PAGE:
Chapter 2: Early American Literature 1700-1800

William Byrd

Paul P. Reuben
  October 15, 2016

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The Significance of William Byrd and His History of the Dividing Line (portrait source) |

Page Links: | Primary Works | Selected Bibliography 1980-Present | Comments on Byrd's Narrative | Study Question | MLA Style Citation of this Web Page |

Site Links: | Chap 2 - Index | Alphabetical List | Table Of Contents | Home Page |

Portrait Source Indicated Above 

Primary Works

History of the Dividing Line betwixt Virginia and North Carolina (written in 1729); The Secret History of the Dividing Line.

The London diary, 1717-1721, and other writings. Eds. Louis B. Wright and Marion Tinling. NY, Oxford UP, 1958. F229 .B9685

Prose works; narratives of a colonial ciefinial Virginian. Ed. Louis B. Wright. Cambridge, Mass., Belknap Press, of Harvard UP, 1966. F229 .B963

Another secret diary of William Byrd of Westover, 1739-1741, with letters & literary exercises, 1696-1726. Ed. Maude H. Woodfin, translated and collated by Marion Tinling. Richmond: The Dietz Press, 1942. F229 .B9717

An essay upon the government of the English plantations on the continent of America (1701) An anonymous Virginian's proposals for liberty under the British crown, with two memoranda by William Byrd. Ed. Louis B. Wright. San Marino, Calif., The Huntington library, 1945. JK54 .E8

The Correspondence of the three William Byrds of Westover, Virginia, 1684-1776. Ed. Marion Tinling. Charlottesville: UP of Virginia, 1977. F229 C8 (two volumes).

The great American gentleman: William Byrd of Westover in Virginia, his secret diary for the years 1709-1712. Eds. Louis B. Wright and Marion Tinling. NY, Putnam, 1963. F229 .B9716

Prose works; narratives of a colonial Virginian. Ed. Louis B. Wright. Cambridge: Harvard UP, 1966. F229 .B963

Selected Bibliography

Ausband, Stephen C. Byrd's Line: A Natural History. Charlottesville: U of Virginia P, 2002.

Lockridge, Kenneth A. The Diary, and Life, of William Byrd II of Virginia, 1674-1744. Chapel Hill: U of North Carolina P, 1987.

- - -. On the Sources of Patriarchal Rage: The Commonplace Books of William Byrd and Thomas Jefferson and the Gendering of Power in the Eighteenth Century. NY: NY UP, 1992.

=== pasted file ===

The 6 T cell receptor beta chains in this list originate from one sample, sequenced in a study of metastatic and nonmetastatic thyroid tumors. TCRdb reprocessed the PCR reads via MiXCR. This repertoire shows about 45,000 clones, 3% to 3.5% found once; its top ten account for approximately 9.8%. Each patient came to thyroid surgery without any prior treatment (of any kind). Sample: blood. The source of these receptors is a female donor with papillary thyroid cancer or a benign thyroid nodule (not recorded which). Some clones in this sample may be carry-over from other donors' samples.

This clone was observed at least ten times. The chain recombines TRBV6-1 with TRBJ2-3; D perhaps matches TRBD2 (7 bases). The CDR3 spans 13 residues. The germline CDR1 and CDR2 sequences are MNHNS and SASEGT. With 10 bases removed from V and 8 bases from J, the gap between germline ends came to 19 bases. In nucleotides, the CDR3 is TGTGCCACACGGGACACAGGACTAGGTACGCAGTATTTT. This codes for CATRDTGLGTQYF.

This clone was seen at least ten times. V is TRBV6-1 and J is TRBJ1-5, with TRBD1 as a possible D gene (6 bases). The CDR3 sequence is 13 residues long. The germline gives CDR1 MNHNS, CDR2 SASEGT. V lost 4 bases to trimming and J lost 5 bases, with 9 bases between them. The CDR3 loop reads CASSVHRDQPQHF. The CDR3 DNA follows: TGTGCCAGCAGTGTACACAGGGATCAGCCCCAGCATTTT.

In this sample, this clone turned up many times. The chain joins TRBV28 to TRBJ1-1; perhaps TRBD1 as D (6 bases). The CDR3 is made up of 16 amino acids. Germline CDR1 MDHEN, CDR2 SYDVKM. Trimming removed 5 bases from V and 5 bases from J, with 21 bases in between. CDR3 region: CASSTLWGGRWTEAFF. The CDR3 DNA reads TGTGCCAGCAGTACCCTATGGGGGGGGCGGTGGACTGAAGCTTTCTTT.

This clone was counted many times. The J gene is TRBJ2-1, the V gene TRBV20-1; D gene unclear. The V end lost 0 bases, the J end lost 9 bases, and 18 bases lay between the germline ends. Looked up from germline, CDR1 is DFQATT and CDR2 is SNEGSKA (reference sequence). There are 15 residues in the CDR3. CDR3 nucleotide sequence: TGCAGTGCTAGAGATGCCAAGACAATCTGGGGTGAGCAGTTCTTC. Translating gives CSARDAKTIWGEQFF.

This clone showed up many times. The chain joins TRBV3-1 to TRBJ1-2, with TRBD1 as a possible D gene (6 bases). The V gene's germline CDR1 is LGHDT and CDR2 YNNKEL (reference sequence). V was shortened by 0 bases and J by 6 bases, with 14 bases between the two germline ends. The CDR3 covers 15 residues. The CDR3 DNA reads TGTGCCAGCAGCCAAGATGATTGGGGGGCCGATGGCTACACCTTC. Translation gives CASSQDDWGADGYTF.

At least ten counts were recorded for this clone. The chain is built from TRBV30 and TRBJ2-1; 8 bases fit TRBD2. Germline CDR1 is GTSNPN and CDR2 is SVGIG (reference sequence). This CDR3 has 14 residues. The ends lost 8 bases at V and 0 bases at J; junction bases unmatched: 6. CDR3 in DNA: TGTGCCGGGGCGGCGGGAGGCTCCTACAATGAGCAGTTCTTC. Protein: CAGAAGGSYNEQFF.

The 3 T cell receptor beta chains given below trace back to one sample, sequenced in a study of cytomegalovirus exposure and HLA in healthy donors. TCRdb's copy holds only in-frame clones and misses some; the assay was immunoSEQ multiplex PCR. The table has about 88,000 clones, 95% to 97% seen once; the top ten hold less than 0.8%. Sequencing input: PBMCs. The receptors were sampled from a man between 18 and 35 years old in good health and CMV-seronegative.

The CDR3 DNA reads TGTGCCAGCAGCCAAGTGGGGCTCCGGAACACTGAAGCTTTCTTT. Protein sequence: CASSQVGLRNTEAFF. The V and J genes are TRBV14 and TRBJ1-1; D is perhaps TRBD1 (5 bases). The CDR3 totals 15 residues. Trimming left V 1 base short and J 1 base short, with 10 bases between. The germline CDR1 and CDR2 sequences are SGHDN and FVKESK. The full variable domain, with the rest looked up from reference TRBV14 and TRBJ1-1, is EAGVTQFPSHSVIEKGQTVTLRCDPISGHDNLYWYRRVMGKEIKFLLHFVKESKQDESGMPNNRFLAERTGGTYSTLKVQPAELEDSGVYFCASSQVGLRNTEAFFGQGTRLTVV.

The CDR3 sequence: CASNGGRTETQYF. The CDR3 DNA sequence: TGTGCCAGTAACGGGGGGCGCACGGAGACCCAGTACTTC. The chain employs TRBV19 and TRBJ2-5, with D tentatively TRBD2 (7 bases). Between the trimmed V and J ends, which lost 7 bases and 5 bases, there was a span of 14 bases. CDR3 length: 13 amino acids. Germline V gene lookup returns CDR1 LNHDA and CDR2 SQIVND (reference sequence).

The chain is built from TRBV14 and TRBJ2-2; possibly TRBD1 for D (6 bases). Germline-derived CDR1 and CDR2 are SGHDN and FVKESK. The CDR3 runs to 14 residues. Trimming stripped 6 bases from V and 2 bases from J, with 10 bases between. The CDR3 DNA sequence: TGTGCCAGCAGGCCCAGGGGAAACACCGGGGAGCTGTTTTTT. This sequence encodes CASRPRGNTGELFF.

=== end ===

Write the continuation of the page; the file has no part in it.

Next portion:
Schoenberg, Thomas J. and Lawrence J. Trudeau. "William Byrd, II 1674-1744." in Schoenberg, Thomas J. and Trudeau, Lawrence J. eds. Literature Criticism from 1400-1800: Critical Discussion of Fifteenth-, Sixteenth-, Seventeenth-, and Eighteenth-Century Novelists, Poets, Playwrights, Philosophers, and Other Creative Writers. Detroit: Gale, 2005.

Comments on Byrd's Narrative (from Louis B. Wright above)

James R Masterson ("William Byrd in Lubberland." American Literature 9 (?): 153-70.) notes how Byrd disparages not only the border country, but the whole province of North Carolina, grouped under six sections:

  1. The inhabitants suffer disadvantages natural to their place of residence - swampy, mosquitoes.
  2. Nature in North Carolina favors laziness.
  3. Religion does not thrive there. There is no place to worship. The law empowers a justice of peace to marry, and christening depends on the casual arrival of a visiting churchman.
  4. Government is weak there; laws are feebly executed and magistrates have little authority.
  5. Such a province is a a natural asylum for outcasts.
  6. In view of all this, it is not surprising that the borderers, when the line (between Virginia and North Carolina) is run, hope to find themselves on the Carolina side.

Study Question

1. Write an essay in which you compare and contrast Byrd's The Secret Diary with a work by any of his New England contemporaries. Does Byrd reveal a colonial consciousness that transcends a specifically Puritan ideology?

MLA Style Citation of this Web Page

Reuben, Paul P. "Chapter 2: William Byrd (1674-1744)." PAL: Perspectives in American Literature- A Research and Reference Guide. URL: (provide page date or date of your login).

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